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Nosocomial Pediatric Bacteremia: The Role of Intravenous Set Contamination in Developing Countries

  • Alejandro E. Macías (a1), Juan M. Muñoz (a1), Laura E. Herrera (a1), Humberto Medina (a1), Isabel Hernández (a1), Dolores Alcántar (a2) and Samuel Ponce de León (a3)...

Abstract

Objective:

To assess the rate of bacterial contamination of intravenous administration sets at their rubber injection ports and matching infusates.

Design:

Cultures of injection ports and infusate during 26 visits to 4 hospitals.

Setting:

Four public general pediatric hospitals in Mexico City with substandard care practices.

Patients:

Hospitalized pediatric patients receiving intravenous solutions.

Results:

Overall, 176 of 251 injection ports were contaminated (70.1%; 95% confidence interval [CI95], 64.5% to 75.8%), 35 (13.9%; CI95, 9.7% to 18.2%) with gram-negative rods, primarily of the tribe Klebsielleae. Cultures of infusates were positive in 17 cases (6.8%, CI95, 3.7% to 9.9%), 5 of which grew gram-negative rods (2%; CI95, 0.6% to 4.6%). In 3 cases (1.2%), the same species with gram-negative rods was found in the infusates and on the injection ports. During one visit, 8 clustered cases of injection port contamination with a clonal Enterobacter cloacae were found; this agent was also found in the blood culture, intravenous fluid, and parenteral nutrition of one patient. Inadequate chlorination of tap water, a potential risk factor, was recorded during 22 visits (84.6%).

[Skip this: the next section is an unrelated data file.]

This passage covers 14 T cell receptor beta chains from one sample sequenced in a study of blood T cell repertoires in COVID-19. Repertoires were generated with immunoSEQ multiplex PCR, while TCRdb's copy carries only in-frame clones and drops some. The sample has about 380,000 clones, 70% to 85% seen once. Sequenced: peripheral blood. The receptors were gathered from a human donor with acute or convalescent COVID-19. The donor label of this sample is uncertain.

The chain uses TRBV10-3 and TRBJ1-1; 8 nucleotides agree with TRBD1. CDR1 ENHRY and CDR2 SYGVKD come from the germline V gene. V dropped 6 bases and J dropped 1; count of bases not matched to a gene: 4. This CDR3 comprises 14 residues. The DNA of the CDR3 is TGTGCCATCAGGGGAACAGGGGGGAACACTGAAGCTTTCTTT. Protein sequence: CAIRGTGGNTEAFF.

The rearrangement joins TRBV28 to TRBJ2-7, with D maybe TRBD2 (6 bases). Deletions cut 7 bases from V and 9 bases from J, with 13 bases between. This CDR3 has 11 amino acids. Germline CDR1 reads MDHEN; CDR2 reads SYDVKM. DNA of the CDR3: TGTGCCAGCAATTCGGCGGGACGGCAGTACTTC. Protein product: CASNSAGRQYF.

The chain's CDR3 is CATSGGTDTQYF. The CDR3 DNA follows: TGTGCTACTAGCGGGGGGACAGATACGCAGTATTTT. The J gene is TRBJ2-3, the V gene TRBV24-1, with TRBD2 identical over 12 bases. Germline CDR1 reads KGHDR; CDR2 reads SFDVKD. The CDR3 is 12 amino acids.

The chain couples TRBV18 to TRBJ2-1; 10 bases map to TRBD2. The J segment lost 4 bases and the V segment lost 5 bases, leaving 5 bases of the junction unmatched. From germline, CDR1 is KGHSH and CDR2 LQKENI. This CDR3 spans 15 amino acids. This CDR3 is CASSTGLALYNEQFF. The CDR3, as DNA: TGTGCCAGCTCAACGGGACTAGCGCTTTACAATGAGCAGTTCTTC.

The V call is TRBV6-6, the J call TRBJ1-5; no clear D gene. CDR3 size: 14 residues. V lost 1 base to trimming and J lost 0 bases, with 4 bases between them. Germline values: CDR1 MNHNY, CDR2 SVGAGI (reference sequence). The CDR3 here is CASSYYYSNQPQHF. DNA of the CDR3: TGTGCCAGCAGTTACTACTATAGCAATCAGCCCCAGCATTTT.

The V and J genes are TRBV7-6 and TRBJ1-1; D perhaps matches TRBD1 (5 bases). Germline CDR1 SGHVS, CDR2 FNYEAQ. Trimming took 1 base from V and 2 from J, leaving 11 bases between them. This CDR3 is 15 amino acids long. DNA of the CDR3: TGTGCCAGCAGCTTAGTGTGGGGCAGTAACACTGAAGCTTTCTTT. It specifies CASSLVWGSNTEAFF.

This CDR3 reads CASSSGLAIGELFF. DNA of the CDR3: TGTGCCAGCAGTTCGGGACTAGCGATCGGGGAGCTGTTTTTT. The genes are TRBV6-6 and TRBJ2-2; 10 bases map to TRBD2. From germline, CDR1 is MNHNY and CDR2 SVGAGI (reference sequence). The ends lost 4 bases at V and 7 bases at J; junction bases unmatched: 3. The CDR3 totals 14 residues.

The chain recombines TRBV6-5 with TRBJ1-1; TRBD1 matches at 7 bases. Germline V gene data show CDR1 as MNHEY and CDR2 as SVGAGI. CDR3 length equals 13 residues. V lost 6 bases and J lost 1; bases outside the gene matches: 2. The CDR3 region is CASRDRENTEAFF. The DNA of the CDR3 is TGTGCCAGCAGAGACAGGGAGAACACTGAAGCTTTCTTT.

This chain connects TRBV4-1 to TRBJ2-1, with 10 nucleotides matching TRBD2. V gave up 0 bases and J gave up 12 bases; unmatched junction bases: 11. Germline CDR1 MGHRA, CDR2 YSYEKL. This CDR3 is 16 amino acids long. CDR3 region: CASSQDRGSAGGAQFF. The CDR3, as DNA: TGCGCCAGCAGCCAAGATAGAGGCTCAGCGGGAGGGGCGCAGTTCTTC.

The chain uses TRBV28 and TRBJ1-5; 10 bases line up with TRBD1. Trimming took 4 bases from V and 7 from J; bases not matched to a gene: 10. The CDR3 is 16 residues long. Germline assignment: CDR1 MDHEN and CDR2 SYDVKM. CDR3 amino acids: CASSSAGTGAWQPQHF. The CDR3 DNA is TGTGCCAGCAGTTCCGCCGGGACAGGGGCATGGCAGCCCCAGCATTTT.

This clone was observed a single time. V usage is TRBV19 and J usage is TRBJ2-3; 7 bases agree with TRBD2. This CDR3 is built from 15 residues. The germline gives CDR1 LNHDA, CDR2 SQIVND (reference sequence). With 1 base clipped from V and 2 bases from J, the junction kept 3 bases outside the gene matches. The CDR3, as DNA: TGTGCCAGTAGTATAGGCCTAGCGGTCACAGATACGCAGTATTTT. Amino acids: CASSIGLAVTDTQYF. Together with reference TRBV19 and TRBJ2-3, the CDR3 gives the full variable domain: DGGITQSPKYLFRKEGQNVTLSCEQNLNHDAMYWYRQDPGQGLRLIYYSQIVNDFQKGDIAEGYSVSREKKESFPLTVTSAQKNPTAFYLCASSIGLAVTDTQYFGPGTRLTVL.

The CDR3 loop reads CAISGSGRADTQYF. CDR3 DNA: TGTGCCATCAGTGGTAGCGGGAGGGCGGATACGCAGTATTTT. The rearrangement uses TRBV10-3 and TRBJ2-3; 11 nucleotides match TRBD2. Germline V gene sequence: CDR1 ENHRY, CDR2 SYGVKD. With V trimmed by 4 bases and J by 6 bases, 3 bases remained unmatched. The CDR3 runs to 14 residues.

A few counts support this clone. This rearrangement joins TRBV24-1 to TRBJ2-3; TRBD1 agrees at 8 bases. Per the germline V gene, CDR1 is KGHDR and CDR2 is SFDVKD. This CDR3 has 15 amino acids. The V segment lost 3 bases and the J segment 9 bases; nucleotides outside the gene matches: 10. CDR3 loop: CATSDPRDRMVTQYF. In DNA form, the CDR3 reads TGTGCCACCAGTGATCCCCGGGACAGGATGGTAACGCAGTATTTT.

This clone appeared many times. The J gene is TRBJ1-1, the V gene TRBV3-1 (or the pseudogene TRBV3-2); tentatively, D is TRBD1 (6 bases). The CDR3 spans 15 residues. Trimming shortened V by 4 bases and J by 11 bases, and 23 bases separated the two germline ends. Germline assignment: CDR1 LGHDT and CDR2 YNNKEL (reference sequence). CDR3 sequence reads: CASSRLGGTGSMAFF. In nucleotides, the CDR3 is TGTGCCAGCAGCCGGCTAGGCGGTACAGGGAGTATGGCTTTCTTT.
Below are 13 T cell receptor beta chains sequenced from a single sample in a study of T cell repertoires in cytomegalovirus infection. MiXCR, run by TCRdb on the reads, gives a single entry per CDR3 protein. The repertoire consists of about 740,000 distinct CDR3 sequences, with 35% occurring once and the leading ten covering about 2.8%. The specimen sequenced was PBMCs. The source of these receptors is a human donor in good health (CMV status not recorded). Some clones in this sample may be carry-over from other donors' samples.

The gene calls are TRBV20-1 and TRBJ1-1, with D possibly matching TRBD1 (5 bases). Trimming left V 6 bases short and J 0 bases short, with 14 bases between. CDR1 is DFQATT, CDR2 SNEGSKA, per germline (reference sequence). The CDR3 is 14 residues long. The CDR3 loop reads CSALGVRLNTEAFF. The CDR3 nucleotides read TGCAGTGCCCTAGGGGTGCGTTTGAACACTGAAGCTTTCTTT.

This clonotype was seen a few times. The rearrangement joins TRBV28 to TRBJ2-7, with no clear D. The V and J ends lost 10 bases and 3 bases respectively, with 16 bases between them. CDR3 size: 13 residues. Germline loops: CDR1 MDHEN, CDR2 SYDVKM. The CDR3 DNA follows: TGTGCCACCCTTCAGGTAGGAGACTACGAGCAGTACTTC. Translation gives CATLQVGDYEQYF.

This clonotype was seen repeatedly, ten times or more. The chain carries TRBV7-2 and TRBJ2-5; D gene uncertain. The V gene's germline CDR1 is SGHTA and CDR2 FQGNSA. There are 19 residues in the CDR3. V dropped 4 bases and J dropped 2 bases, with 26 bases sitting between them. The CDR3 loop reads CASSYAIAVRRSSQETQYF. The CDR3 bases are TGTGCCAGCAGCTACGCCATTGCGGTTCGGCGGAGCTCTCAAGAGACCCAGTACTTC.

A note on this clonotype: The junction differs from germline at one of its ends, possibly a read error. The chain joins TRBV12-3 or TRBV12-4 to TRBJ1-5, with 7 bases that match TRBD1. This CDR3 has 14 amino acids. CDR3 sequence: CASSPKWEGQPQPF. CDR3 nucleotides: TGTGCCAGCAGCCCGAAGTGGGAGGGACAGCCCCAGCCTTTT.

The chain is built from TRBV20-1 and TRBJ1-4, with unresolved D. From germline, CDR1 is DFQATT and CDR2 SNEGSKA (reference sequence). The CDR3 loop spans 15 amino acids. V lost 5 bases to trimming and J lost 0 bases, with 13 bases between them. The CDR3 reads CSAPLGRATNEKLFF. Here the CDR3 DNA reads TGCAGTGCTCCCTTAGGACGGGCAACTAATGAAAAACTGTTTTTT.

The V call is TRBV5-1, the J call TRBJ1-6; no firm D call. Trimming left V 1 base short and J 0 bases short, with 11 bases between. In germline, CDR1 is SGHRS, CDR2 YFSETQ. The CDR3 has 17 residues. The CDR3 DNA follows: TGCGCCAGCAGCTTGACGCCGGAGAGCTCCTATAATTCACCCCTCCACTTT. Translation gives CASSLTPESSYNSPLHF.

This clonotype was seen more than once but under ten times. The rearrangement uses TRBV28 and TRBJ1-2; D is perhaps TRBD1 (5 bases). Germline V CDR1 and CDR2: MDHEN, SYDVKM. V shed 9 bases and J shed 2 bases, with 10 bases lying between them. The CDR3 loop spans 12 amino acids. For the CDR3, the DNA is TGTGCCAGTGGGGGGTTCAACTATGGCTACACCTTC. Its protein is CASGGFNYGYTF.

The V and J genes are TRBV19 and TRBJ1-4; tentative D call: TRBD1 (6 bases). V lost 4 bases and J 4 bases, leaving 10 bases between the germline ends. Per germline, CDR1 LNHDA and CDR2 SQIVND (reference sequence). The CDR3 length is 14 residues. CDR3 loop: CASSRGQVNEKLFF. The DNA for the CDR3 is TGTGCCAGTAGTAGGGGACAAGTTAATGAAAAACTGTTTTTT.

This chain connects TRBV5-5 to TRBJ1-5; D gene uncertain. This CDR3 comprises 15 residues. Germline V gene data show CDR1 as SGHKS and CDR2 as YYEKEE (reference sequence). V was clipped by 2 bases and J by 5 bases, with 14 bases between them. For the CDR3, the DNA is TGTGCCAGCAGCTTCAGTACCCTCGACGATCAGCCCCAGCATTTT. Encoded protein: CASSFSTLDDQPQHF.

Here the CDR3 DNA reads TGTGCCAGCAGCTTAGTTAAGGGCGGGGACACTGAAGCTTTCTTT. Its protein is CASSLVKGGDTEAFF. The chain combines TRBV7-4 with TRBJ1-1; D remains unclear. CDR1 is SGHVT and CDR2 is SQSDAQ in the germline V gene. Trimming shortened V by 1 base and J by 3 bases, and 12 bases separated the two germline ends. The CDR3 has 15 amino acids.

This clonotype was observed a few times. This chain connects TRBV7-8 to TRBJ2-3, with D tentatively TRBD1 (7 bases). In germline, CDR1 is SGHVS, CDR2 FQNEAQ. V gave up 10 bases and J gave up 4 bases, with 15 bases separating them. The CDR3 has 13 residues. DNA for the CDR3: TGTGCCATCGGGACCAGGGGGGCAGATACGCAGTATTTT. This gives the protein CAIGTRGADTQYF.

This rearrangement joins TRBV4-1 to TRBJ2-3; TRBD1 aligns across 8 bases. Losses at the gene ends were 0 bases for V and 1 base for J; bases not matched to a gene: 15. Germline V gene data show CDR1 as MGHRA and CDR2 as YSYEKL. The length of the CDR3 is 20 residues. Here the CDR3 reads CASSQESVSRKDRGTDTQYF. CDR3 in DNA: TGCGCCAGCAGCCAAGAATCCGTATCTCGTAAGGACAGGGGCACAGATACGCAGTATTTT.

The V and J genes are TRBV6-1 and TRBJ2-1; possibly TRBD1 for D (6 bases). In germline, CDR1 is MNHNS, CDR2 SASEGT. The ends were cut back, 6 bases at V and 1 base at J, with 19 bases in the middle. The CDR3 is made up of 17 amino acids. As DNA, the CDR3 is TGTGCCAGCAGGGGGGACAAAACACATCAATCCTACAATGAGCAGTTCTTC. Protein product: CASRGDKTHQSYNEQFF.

Conclusion:

These data suggest that external contamination of the intravenous administration set could play a role in infusate contamination.

Copyright

Corresponding author

Facultad de Medicina de León, 20 de Enero 929, León Guanajuato 37320, México

References

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